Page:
A path leads from the Cable Car Station to the railway station. It is possible to walk along a road after passing under a railway bridge, but the path is better as it provides good opportunities to photograph the swiss-like architecture of the Victorian station. Crossing the railway line allows more up close and personal views of the building before continuing on to Matlock Bath.
Made popular in the Victorian era not only by its picture postcard scenery, but also due to the abundance of thermal springs running out from under Masson hillside…their healing properties were seen as a benevolent part of many a Victorians visit. Most of the buildings housing thermal pools have long vanished, but a glimpse of them can still be seen in the Aquarium’s main pool’ now home to many species of Carp. Other thermal pools still exist such as the fishpond outside of the Grand Pavilion. Another is near the car park above the Fishpond Hotel and a couple more exist along the Derwent gardens. All of these look great on a cold winters day as the steam rising off them creates atmospheric studies. I lived in the village for two years during my childhood and these ponds were an endless source of fascination to a boy obsessed with geology and geothermal activity.
Our walk usually takes us along the Derwent Gardens as they provide many photographic opportunities…again made that little bit special in autumn or during very cold periods. The gardens lead to the ‘new bridge’ which gives access to the opposite side of the river and a series of cliff top walks known as ‘Lovers Walk’. Strenuous in some parts, it is really worth spending time exploring these as they offer fabulous views. Whether walking these trails or following the riverside path, you should head upstream as they eventually lead you to the Jubilee Bridge…a far more attractive crossing point than the previous one. Walking over this brings you back to the bustle of the village. If visiting in late September or early October, illuminated boats ply the river on Saturday evenings, as they have done for more than a century. A good tripod and high ISO allows the photographer to capture some unique images of this tradition.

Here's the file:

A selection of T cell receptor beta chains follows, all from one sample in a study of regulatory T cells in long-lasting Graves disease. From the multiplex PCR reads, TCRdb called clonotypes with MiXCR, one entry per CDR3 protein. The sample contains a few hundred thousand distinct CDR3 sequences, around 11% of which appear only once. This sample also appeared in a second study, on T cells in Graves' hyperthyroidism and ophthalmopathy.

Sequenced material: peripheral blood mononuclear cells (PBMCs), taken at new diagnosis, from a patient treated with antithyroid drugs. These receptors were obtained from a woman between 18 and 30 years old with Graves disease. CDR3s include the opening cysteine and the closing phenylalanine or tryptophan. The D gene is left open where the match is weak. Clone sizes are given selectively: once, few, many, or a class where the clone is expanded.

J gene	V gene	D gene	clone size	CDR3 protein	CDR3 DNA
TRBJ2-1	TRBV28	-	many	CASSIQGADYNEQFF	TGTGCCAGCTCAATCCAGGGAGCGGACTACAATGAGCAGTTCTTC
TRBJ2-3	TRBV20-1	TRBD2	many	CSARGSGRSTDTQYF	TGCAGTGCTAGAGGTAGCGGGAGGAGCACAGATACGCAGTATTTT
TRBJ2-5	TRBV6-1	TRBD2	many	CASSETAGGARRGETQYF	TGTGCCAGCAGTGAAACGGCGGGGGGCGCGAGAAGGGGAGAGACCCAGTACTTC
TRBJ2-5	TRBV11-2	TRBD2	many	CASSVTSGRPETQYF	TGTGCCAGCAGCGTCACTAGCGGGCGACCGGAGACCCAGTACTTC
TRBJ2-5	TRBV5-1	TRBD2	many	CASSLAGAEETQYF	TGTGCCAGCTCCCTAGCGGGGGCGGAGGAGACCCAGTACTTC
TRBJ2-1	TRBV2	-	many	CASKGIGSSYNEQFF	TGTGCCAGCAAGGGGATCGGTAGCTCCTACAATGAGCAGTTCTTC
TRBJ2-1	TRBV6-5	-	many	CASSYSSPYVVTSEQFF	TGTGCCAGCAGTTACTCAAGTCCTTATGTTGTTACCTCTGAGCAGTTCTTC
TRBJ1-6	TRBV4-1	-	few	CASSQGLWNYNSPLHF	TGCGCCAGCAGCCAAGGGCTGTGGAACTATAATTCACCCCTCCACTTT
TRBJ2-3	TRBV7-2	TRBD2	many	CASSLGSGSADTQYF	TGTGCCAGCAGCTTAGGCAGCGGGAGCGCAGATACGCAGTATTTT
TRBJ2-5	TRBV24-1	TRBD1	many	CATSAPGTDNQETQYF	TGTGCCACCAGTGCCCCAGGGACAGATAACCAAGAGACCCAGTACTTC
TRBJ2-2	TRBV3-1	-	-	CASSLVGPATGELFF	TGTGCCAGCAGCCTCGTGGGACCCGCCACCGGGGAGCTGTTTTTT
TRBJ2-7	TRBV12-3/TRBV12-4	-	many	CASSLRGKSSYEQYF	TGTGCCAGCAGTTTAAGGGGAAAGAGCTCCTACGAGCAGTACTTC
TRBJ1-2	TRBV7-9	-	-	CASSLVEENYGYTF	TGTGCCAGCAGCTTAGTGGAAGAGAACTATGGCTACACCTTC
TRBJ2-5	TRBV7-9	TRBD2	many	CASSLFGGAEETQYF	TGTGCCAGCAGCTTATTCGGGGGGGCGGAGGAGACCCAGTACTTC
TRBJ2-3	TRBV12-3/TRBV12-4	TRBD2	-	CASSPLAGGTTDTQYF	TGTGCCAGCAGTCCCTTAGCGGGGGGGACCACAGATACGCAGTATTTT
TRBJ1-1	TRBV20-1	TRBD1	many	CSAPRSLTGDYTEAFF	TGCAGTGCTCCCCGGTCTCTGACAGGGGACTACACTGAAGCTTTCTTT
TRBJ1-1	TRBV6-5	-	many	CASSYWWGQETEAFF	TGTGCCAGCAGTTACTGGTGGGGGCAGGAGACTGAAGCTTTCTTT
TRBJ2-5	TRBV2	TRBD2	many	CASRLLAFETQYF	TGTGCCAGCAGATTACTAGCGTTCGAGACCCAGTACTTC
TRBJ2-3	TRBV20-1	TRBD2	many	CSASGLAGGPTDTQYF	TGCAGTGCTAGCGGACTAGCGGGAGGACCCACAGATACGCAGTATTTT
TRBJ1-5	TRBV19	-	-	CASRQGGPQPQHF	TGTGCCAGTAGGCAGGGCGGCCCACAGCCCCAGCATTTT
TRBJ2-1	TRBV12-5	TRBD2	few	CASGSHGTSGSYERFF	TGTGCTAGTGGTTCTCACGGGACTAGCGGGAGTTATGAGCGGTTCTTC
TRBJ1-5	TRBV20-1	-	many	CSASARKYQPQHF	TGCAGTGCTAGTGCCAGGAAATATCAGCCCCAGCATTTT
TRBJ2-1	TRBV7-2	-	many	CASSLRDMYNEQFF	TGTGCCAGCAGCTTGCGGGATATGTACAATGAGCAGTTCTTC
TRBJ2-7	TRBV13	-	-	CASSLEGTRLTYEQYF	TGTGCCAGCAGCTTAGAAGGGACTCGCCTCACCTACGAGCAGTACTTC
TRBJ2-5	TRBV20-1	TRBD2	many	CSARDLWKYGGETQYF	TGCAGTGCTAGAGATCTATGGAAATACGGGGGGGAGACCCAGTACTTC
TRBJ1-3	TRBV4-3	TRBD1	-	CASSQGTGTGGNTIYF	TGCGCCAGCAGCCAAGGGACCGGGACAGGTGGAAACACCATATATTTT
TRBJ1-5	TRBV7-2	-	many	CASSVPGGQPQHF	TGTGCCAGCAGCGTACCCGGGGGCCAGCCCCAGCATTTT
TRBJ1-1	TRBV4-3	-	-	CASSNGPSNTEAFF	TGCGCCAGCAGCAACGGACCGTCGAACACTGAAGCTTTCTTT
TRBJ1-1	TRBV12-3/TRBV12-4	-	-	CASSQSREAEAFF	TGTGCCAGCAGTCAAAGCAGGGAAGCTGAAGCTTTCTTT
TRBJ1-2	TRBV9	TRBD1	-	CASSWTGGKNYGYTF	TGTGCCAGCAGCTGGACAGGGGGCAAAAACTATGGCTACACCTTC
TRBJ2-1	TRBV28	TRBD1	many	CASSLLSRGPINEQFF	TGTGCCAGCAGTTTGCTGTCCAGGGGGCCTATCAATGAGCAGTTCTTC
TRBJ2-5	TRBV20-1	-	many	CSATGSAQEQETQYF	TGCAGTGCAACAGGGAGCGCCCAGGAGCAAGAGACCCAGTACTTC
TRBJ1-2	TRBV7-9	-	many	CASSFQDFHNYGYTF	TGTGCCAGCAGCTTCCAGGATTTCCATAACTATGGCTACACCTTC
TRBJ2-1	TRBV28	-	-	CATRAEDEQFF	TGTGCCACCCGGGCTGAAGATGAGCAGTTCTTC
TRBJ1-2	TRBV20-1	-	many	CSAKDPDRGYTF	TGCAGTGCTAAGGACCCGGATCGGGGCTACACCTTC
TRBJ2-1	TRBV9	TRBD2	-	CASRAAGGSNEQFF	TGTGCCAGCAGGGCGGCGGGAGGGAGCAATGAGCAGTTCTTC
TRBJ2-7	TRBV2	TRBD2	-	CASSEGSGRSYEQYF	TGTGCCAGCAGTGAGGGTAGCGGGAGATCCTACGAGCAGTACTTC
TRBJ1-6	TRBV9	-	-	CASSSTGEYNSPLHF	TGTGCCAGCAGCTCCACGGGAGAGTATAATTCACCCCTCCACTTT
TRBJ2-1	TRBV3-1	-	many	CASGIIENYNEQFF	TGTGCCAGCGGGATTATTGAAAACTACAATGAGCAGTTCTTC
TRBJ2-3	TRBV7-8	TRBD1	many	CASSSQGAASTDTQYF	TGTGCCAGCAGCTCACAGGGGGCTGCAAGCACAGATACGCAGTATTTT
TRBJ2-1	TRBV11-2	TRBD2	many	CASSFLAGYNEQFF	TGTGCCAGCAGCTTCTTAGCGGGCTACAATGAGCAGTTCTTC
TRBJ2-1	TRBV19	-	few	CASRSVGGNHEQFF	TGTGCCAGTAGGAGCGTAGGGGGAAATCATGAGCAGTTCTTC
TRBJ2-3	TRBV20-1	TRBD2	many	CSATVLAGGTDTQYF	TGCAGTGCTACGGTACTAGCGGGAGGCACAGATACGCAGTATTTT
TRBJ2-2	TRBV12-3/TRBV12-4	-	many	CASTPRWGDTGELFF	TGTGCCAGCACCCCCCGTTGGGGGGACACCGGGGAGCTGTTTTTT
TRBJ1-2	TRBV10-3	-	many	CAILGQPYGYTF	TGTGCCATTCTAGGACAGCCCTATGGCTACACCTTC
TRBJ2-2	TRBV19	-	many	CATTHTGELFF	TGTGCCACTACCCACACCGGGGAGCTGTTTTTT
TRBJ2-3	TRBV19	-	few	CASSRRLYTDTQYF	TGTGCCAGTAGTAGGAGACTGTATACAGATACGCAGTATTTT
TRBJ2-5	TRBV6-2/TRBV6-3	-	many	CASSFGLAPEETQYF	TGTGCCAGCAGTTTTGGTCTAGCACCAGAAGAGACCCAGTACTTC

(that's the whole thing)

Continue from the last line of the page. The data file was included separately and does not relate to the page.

We sometimes take this opportunity to grab a bite to eat from one of the many cafes before heading up either Waterloo or Holme road to explore the architecture further, usually retuning via Temple Walk. If you still have the energy (and the time), a strenuous hike or trip on the cable car to the Heights of Abraham gives spectacular views (especially from the top of the Victoria Tower) of the areas walked. It is really worth the effort after a fall of snow as High Tor from this aspect is the stuff of postcards.
Having lived and walked this area for many years, I still find new photographic opportunities and cannot resist the urge to re-shoot old favourites. Each trip I make is rewarding. For me, Matlock Bath is a nostalgic place to explore - it has always been part of my life; even before living here we used to regularly visit an Aunt and Uncle who lived on the hillside. It offered a complete escape from the urbanity of our Birmingham home and was a world far closer to nature than I could find in the suburbs. Consequently my photo sorties here are also an excuse to recall my childhood, which I guess is why it retains a special place somewhere in my psyche.